With the ever-growing increase of psychological disorders in modern society, cognitive-behavioural therapy has evolved as of the most accepted and mainstream approaches throughout the Western world. In accordance with the need for an ever-growing variety of treatment types – to attend to the different needs of individuals – there has been a steady evolution of relatively new theories for the treatment of psychological disorders. One that has found particular attention in the area of postmodern approaches is compassion-focused therapy. Although both approaches are beneficial in the treatment of psychological disorders, compassion-focused therapy may have an advantage over cognitive-behavioural therapy as it provides a more concrete unification between logical thought and feelings. This is mainly through its central application of giving compassion to the client as the foundational work to therapy. To illustrate this point, both theories will be outlined and then compared and contrasted around the theme of depression since this is a prevalent issue and one that is considered to be the domain of cognitive-behavioural treatment, with a demonstrative outcome of how the differences between the two approaches can play a significant role in successful treatment. Compassion-focused therapy has the potential to be therapeutically more effective in treating depression, providing the client is ready to accept going beyond challenging their logical thinking and behaviour; ready to allow compassion in their life, and to be aware of how to balance their physiological regulatory systems.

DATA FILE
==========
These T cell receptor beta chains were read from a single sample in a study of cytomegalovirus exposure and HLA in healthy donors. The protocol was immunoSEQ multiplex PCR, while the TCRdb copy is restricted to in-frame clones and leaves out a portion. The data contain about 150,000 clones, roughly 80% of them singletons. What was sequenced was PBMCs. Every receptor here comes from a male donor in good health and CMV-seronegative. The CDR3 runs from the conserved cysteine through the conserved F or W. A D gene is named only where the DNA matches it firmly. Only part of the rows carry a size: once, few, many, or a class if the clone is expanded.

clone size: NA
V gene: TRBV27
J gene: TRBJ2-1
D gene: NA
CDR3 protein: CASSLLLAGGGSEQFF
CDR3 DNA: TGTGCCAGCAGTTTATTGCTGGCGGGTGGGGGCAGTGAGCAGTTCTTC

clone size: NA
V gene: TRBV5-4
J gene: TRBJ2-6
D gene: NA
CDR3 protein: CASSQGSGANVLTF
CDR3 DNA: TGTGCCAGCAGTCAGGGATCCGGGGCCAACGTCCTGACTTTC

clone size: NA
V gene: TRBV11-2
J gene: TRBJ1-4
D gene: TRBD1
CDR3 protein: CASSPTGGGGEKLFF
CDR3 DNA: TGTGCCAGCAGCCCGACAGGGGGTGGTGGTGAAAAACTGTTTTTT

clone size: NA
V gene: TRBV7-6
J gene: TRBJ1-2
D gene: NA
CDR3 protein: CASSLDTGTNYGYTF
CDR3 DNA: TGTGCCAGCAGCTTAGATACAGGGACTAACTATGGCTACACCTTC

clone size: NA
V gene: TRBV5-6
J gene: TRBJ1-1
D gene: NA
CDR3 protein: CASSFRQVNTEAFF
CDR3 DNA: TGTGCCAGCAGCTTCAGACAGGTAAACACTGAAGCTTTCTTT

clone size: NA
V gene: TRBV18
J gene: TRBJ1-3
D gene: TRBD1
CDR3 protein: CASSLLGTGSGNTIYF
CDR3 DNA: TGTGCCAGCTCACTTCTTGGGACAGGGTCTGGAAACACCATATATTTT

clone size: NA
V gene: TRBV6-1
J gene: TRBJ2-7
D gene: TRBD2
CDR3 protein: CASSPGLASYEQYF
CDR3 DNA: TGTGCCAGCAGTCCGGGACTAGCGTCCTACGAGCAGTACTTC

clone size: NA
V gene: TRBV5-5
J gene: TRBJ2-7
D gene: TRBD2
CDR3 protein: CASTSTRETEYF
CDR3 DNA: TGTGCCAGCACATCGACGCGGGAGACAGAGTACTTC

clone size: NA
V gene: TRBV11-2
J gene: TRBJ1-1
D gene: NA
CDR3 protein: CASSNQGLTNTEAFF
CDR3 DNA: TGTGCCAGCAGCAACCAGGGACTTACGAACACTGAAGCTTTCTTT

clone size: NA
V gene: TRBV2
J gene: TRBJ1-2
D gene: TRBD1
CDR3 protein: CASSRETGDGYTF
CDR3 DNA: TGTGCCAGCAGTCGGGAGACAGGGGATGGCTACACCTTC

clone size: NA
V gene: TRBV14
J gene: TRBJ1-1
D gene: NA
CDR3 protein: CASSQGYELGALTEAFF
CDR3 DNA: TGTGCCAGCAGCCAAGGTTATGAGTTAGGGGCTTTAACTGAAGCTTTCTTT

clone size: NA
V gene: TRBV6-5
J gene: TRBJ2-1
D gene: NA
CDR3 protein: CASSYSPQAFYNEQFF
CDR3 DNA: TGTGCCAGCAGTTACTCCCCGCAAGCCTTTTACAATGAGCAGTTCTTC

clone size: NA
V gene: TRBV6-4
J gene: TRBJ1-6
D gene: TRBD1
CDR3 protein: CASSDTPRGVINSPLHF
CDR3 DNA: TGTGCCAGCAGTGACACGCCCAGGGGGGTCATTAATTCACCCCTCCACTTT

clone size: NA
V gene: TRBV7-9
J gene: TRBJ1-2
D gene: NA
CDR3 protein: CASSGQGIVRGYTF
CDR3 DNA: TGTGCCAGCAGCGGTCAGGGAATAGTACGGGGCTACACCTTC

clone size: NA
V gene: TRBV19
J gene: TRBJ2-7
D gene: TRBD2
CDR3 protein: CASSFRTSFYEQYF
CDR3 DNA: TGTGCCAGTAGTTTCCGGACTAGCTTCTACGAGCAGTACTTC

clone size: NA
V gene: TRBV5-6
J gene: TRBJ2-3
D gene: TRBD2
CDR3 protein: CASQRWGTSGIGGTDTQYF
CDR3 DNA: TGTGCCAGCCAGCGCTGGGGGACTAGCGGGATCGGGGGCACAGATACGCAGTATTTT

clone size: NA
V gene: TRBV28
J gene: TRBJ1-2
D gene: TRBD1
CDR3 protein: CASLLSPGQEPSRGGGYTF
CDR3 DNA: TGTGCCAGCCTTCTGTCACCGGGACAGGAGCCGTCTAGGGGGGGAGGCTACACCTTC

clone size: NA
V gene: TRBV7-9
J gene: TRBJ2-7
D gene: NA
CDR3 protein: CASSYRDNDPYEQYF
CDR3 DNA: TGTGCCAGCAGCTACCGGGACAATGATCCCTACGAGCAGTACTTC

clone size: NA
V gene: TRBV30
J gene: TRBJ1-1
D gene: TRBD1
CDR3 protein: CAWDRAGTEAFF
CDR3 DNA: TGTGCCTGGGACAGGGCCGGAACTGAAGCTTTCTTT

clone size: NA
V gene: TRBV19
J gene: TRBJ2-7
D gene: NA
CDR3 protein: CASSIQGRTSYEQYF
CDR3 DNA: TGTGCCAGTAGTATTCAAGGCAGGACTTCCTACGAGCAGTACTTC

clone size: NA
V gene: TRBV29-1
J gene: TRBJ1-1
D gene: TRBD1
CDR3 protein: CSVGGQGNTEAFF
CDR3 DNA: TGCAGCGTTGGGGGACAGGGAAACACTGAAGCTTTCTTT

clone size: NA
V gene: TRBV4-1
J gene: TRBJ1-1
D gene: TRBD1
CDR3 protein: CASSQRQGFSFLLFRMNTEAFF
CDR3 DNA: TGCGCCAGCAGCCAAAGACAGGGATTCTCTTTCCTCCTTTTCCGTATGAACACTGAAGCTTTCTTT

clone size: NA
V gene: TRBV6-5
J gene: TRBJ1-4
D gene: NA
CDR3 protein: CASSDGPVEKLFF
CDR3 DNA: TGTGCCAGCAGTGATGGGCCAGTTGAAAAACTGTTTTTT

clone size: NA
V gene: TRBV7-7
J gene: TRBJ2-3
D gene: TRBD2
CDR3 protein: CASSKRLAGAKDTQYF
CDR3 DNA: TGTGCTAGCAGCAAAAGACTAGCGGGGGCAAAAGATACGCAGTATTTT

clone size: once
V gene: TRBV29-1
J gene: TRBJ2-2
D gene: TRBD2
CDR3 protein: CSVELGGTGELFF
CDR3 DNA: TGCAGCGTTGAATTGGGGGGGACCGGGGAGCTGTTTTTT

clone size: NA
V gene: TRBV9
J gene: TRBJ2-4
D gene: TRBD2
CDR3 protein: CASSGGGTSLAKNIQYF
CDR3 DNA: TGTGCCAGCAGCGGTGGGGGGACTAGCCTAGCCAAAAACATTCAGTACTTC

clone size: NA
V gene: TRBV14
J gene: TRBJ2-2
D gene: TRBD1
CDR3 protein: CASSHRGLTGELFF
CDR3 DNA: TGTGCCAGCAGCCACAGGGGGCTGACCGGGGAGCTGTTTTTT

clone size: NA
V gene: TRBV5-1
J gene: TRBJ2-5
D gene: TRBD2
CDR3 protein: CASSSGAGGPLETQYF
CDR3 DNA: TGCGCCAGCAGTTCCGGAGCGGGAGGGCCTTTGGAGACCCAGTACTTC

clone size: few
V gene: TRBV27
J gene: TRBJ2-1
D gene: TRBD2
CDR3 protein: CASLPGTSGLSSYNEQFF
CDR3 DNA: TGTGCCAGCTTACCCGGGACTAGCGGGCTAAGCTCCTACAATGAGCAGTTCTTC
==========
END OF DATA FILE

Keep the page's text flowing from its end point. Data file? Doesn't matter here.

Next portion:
In analysing how both theories contribute to the treatment of depression, it first becomes necessary to provide a workable definition of it. As the Merck Manual (2011) and DSM-IV-TR (First, Frances, & Alan-Pincus, 2004) state, major depression episodes are characterised by five or more of the following symptoms exceeding a two week period: depressed mood for most of the day, loss of interest or pleasure, feelings of low self-esteem or guilt, weight loss, insomnia, loss of energy, psychomotor disturbances, a lowering in cognitive performance, and possible thoughts about death or suicide. Although these symptoms are not exhaustive or applicable in all cases, they do lay a foundation to work from clinically.
Cognitive-behavioural therapy is an integrated approach between two distinctive modes of therapy and is one of the primary treatment methods for treating depression via mainstream medical and psychological means (Carlstedt, 2010). The cognitive side of the theory has three main assumptions: that there are automatic thought patterns or inference chains – that is understanding that when A occurs then B will follow and so forth; secondly, rules and assumptions about the world; for example: “There is no point trying if I cannot succeed,” or: “This must happen in order for me to be happy”. Thirdly, the self-other schema – this translates to how one perceives oneself, others, and others opinions of oneself (Whitfield & Davidson, 2007). In the case of depression, negative schemas are acquired in childhood that in turn creates automatic thought patterns, which in time validate negative beliefs. This develops into a cognitive triad that is negative and thus the depressed individual’s thoughts are conditioned to be biased that way. Treatment from the cognitive aspect revolves around learning cognitive restructuring techniques, which “lead to more logical and adaptive thinking” in conjunction with understanding both the historical and present thinking ‘blocks’ (Wiessman, 2001, p.250).
- Quote paper
- Lee Hooper (Author), 2011, A comparative analysis between two different types of counselling in the treatment of depression, Munich, GRIN Verlag, https://www.grin.com/document/262258